- Cape student sues, accuses school officials of slamming her to ground multiple times (04/28/16)46
- Neelys Landing man shot, killed by highway patrol trooper after traffic stop (05/01/16)42
- Bob Evans restaurant in Cape Girardeau among chain's 21 closings (04/26/16)9
- Missouri House votes to allow concealed weapons without permits (04/28/16)8
- Police report filed, but no charges in incident at Cape Central (04/29/16)40
- Two hurt in motorcycle wreck on Interstate 55 (04/25/16)1
- 2016 All-Missourian Boys Basketball (04/29/16)
- Senator introduces bill for I-57 that would connect Sikeston with Little Rock (04/28/16)4
- Law firm requests information about Cape's traffic cameras (04/25/16)3
- Local lawmakers split over failed medical marijuana bill; voters may have a say (04/26/16)19
After Joplin storm, mystery persists around fungus
JOPLIN, Mo. -- Steven Weersing survived Joplin's 2011 tornado, but the battle to recover from a fungus that nearly killed him continues 20 months later.
Weersing has a crater-like scar on the right side of his chest. To save him from the mold that was eating his skin and muscle, doctors cut away four ribs and part of his chest wall.
He makes regular trips to Children's Mercy Hospital in Kansas City, Mo., where he is viewed as a miracle patient. When he arrived there shortly after the tornado, his chances for survival were placed at 5 to 10 percent. The trips now are for surgeries that will cover the scar.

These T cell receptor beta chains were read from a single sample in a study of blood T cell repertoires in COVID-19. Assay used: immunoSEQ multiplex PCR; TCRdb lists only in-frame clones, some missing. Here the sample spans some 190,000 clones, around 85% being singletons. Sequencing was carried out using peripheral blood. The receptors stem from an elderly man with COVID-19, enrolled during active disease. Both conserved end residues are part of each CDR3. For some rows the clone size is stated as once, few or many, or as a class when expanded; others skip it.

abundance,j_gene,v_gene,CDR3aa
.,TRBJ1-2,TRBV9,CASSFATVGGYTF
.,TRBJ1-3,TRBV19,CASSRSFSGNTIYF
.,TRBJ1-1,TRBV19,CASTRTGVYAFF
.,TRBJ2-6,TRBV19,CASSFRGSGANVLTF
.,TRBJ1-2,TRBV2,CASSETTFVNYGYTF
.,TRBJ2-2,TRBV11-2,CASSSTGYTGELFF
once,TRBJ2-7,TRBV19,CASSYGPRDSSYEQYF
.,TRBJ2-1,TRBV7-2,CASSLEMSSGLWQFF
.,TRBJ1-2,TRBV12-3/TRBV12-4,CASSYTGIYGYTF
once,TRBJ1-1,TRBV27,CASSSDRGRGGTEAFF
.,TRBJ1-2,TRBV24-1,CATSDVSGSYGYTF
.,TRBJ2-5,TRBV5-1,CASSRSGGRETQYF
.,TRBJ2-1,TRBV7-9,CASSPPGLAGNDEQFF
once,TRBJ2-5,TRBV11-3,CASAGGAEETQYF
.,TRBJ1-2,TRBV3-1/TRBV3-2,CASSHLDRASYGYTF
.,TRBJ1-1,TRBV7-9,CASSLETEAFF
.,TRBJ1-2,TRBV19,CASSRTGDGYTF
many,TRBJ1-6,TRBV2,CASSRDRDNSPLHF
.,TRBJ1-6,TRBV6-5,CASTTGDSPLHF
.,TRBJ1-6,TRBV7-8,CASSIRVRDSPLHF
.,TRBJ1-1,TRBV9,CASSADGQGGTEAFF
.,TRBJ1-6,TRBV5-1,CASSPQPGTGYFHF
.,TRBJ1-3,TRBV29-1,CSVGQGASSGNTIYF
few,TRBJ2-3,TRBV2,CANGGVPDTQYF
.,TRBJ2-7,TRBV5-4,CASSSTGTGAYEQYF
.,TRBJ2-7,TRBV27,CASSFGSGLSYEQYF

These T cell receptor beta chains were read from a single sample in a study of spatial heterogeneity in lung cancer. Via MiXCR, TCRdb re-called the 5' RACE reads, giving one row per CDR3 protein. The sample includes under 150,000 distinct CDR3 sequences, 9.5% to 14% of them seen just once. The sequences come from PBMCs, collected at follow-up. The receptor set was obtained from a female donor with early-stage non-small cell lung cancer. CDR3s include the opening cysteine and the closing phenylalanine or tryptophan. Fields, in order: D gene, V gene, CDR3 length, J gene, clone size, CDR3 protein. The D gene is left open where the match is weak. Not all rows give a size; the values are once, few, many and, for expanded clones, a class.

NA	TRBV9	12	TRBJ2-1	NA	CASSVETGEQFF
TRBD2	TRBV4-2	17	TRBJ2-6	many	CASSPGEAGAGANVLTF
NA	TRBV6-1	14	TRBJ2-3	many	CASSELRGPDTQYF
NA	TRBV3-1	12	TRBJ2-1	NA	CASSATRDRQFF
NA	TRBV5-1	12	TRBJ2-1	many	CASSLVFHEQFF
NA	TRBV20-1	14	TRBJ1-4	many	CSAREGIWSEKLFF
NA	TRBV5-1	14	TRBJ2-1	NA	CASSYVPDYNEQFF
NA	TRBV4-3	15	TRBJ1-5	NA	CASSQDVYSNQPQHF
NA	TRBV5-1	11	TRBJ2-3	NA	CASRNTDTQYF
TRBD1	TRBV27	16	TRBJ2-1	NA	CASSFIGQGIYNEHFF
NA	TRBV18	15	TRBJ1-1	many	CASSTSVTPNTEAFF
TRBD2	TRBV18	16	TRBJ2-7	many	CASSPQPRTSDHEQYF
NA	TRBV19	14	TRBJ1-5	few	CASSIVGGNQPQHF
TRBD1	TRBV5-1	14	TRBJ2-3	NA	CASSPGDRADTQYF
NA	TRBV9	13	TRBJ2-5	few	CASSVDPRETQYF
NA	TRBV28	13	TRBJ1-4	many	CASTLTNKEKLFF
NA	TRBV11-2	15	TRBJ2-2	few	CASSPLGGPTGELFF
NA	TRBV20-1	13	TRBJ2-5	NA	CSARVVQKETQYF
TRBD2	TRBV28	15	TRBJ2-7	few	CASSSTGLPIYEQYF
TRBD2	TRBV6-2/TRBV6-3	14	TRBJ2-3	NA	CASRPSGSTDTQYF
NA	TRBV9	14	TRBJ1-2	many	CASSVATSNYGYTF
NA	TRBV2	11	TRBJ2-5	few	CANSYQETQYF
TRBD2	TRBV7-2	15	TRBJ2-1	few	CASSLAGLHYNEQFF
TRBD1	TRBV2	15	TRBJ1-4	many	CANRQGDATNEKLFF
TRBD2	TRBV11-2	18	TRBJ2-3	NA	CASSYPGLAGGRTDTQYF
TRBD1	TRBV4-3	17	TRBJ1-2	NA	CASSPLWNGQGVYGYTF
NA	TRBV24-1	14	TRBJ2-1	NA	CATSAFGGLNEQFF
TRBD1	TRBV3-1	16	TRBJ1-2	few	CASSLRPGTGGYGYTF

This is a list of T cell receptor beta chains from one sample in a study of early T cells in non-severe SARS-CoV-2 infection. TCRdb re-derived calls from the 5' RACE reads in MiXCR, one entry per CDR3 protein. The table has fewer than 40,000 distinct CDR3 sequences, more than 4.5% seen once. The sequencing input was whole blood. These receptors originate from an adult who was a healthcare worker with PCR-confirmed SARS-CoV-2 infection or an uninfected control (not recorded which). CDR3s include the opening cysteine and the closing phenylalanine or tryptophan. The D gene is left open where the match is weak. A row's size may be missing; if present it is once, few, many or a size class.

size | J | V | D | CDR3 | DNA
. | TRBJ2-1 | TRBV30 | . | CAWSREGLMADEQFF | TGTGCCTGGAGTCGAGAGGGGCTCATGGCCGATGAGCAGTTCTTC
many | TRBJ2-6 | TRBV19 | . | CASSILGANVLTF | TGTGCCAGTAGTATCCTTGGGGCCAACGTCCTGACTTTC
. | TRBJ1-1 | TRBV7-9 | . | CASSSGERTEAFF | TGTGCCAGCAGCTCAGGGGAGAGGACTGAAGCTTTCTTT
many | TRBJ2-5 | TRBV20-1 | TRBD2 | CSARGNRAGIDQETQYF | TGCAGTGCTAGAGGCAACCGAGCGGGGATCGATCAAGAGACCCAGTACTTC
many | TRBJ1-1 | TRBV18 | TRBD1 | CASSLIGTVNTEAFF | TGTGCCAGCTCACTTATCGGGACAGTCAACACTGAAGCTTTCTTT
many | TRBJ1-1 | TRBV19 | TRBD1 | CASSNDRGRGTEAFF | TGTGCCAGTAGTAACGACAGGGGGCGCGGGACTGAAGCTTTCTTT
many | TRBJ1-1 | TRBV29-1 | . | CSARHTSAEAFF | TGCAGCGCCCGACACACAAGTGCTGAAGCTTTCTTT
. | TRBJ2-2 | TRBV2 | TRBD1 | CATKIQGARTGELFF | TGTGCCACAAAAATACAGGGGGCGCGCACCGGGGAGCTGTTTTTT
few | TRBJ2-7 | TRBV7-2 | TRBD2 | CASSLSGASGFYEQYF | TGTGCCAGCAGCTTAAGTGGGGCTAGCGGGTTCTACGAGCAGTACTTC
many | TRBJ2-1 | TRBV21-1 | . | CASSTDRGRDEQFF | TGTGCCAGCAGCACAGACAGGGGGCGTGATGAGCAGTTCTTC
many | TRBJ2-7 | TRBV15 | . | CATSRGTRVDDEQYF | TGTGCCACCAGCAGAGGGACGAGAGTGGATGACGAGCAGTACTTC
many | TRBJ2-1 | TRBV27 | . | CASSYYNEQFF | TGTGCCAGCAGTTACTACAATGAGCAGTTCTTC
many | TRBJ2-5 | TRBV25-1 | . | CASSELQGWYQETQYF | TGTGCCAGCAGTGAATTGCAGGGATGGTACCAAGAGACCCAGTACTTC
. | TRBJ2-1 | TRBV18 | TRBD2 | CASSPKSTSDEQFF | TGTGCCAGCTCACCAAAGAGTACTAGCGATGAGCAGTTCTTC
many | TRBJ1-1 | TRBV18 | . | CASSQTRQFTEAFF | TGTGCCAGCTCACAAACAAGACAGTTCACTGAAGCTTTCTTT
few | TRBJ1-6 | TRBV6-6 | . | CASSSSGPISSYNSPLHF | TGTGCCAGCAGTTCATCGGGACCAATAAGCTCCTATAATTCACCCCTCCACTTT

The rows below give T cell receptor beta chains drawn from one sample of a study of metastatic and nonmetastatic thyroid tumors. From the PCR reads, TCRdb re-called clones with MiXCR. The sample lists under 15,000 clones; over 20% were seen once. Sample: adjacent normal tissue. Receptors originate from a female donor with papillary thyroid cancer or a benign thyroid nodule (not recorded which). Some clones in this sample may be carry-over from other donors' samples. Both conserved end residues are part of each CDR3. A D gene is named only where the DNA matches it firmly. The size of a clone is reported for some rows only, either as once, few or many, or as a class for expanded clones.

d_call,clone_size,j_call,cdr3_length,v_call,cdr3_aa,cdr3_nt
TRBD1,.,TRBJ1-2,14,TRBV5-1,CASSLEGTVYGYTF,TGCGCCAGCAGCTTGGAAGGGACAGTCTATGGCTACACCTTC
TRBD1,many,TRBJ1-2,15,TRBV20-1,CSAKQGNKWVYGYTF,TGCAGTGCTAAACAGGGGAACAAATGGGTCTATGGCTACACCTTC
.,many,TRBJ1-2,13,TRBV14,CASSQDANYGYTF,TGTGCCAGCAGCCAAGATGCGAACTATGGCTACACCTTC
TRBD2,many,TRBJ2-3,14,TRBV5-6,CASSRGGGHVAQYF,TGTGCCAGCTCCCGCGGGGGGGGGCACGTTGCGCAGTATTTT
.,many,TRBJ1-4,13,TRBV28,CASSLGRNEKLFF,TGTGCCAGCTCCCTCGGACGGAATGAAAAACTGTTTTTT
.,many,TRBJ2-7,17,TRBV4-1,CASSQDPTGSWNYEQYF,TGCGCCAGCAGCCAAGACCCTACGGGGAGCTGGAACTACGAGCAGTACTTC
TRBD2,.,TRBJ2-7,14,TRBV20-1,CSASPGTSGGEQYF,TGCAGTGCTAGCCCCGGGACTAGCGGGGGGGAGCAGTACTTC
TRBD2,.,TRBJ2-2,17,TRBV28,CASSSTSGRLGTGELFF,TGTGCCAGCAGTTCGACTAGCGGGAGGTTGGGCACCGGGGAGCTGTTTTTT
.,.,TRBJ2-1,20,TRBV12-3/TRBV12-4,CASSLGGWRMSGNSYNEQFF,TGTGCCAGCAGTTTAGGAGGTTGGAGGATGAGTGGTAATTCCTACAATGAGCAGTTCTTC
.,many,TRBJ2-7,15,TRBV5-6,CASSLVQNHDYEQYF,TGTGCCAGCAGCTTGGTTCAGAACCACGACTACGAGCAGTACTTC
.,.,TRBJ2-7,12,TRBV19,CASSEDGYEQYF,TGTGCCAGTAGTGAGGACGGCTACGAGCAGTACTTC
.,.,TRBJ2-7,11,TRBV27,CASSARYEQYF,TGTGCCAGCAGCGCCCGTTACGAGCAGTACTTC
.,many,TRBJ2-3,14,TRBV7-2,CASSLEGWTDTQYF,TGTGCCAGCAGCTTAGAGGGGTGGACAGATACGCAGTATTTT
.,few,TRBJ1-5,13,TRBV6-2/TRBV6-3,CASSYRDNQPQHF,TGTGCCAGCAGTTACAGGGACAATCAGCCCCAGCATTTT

"I'm doing pretty good," the 17-year-old said. "They put balloons under my skin to stretch it out. They'll stretch the skin from the sides to pull over the scar.
"I still have a long way to go. But things are looking good otherwise. I'm about to have a baby."
His girlfriend's due date is May 22.
Weersing, who was in a vehicle near 20th Street and Rex Avenue when the tornado hit, was probably the last person to contract the aerosolized fungus that affected 13 of the storm's victims.
Ellen Freeman, who lived at 2515 Picher Ave., was probably the first.
Freeman now lives at Spring River Christian Village. At age 77, she is the oldest person to survive the fungus, which has left her with a deep impression in her right thigh. She was hospitalized for nearly four months with a fractured neck and hip, and a laceration to her head.
"I get pain medicine every few hours and I take a pill for the itching," she said. "Mentally, I'm doing pretty good. I am so thankful to have this place to live. I still miss being on my own, but I've come to the realization that this is my home."
The worst part for Freeman ended five months ago.
"They dressed the wound three times a day. It hurt so bad," she said. "But that stopped in September."
Like Weersing, she will look at the possibility of having skin grafts or plastic surgery to minimize the scar that remains.
And, like Weersing, she has something to look forward to in her life.
"That's my 1-year-old grandson, Julian. He's the joy of my life," she said.